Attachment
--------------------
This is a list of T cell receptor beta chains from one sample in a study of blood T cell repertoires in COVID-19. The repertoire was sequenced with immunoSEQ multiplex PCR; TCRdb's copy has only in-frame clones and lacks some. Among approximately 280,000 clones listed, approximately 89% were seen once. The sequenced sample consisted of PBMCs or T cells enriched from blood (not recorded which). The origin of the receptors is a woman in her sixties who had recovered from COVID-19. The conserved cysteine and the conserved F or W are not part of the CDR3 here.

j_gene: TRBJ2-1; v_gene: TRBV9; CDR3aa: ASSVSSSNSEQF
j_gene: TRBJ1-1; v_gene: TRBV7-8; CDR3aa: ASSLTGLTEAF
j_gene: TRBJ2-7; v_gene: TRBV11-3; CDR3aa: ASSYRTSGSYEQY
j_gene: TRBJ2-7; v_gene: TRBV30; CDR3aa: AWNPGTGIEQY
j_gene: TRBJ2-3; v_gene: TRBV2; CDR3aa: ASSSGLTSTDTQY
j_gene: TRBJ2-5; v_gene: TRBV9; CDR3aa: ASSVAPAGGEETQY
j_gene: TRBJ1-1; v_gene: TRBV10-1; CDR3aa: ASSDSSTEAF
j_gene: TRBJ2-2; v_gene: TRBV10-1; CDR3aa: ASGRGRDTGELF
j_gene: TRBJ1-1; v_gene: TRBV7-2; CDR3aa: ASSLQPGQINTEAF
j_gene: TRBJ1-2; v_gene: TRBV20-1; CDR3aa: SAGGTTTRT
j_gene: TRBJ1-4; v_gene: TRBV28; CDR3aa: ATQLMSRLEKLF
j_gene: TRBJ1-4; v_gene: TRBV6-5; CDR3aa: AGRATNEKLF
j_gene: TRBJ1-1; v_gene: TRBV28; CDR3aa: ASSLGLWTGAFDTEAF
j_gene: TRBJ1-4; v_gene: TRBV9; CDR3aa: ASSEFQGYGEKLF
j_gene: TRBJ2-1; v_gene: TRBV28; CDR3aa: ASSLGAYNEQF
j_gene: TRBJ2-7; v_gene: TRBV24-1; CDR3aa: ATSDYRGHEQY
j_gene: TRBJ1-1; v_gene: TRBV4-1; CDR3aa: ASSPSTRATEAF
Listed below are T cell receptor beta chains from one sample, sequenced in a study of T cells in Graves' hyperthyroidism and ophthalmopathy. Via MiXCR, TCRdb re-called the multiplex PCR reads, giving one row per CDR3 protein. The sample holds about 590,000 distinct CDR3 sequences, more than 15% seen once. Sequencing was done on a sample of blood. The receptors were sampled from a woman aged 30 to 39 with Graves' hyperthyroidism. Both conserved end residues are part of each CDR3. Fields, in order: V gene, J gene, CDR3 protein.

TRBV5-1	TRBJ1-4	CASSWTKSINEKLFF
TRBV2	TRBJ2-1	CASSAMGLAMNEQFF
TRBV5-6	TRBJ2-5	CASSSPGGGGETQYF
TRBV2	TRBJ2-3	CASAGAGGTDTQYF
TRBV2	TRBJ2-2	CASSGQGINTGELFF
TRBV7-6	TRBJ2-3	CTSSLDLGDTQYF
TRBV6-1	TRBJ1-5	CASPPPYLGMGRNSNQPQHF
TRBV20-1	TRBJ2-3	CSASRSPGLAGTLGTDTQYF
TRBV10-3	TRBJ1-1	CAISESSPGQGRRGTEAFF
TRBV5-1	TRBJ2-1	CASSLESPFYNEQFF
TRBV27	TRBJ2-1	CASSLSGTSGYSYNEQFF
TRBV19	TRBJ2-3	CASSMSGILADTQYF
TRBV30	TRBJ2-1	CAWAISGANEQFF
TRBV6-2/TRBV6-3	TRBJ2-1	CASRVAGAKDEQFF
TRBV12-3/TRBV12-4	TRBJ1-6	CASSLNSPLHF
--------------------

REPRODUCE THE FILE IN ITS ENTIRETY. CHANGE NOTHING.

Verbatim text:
This is a list of T cell receptor beta chains from one sample in a study of blood T cell repertoires in COVID-19. The repertoire was sequenced with immunoSEQ multiplex PCR; TCRdb's copy has only in-frame clones and lacks some. Among approximately 280,000 clones listed, approximately 89% were seen once. The sequenced sample consisted of PBMCs or T cells enriched from blood (not recorded which). The origin of the receptors is a woman in her sixties who had recovered from COVID-19. The conserved cysteine and the conserved F or W are not part of the CDR3 here.

j_gene: TRBJ2-1; v_gene: TRBV9; CDR3aa: ASSVSSSNSEQF
j_gene: TRBJ1-1; v_gene: TRBV7-8; CDR3aa: ASSLTGLTEAF
j_gene: TRBJ2-7; v_gene: TRBV11-3; CDR3aa: ASSYRTSGSYEQY
j_gene: TRBJ2-7; v_gene: TRBV30; CDR3aa: AWNPGTGIEQY
j_gene: TRBJ2-3; v_gene: TRBV2; CDR3aa: ASSSGLTSTDTQY
j_gene: TRBJ2-5; v_gene: TRBV9; CDR3aa: ASSVAPAGGEETQY
j_gene: TRBJ1-1; v_gene: TRBV10-1; CDR3aa: ASSDSSTEAF
j_gene: TRBJ2-2; v_gene: TRBV10-1; CDR3aa: ASGRGRDTGELF
j_gene: TRBJ1-1; v_gene: TRBV7-2; CDR3aa: ASSLQPGQINTEAF
j_gene: TRBJ1-2; v_gene: TRBV20-1; CDR3aa: SAGGTTTRT
j_gene: TRBJ1-4; v_gene: TRBV28; CDR3aa: ATQLMSRLEKLF
j_gene: TRBJ1-4; v_gene: TRBV6-5; CDR3aa: AGRATNEKLF
j_gene: TRBJ1-1; v_gene: TRBV28; CDR3aa: ASSLGLWTGAFDTEAF
j_gene: TRBJ1-4; v_gene: TRBV9; CDR3aa: ASSEFQGYGEKLF
j_gene: TRBJ2-1; v_gene: TRBV28; CDR3aa: ASSLGAYNEQF
j_gene: TRBJ2-7; v_gene: TRBV24-1; CDR3aa: ATSDYRGHEQY
j_gene: TRBJ1-1; v_gene: TRBV4-1; CDR3aa: ASSPSTRATEAF
Listed below are T cell receptor beta chains from one sample, sequenced in a study of T cells in Graves' hyperthyroidism and ophthalmopathy. Via MiXCR, TCRdb re-called the multiplex PCR reads, giving one row per CDR3 protein. The sample holds about 590,000 distinct CDR3 sequences, more than 15% seen once. Sequencing was done on a sample of blood. The receptors were sampled from a woman aged 30 to 39 with Graves' hyperthyroidism. Both conserved end residues are part of each CDR3. Fields, in order: V gene, J gene, CDR3 protein.

TRBV5-1	TRBJ1-4	CASSWTKSINEKLFF
TRBV2	TRBJ2-1	CASSAMGLAMNEQFF
TRBV5-6	TRBJ2-5	CASSSPGGGGETQYF
TRBV2	TRBJ2-3	CASAGAGGTDTQYF
TRBV2	TRBJ2-2	CASSGQGINTGELFF
TRBV7-6	TRBJ2-3	CTSSLDLGDTQYF
TRBV6-1	TRBJ1-5	CASPPPYLGMGRNSNQPQHF
TRBV20-1	TRBJ2-3	CSASRSPGLAGTLGTDTQYF
TRBV10-3	TRBJ1-1	CAISESSPGQGRRGTEAFF
TRBV5-1	TRBJ2-1	CASSLESPFYNEQFF
TRBV27	TRBJ2-1	CASSLSGTSGYSYNEQFF
TRBV19	TRBJ2-3	CASSMSGILADTQYF
TRBV30	TRBJ2-1	CAWAISGANEQFF
TRBV6-2/TRBV6-3	TRBJ2-1	CASRVAGAKDEQFF
TRBV12-3/TRBV12-4	TRBJ1-6	CASSLNSPLHF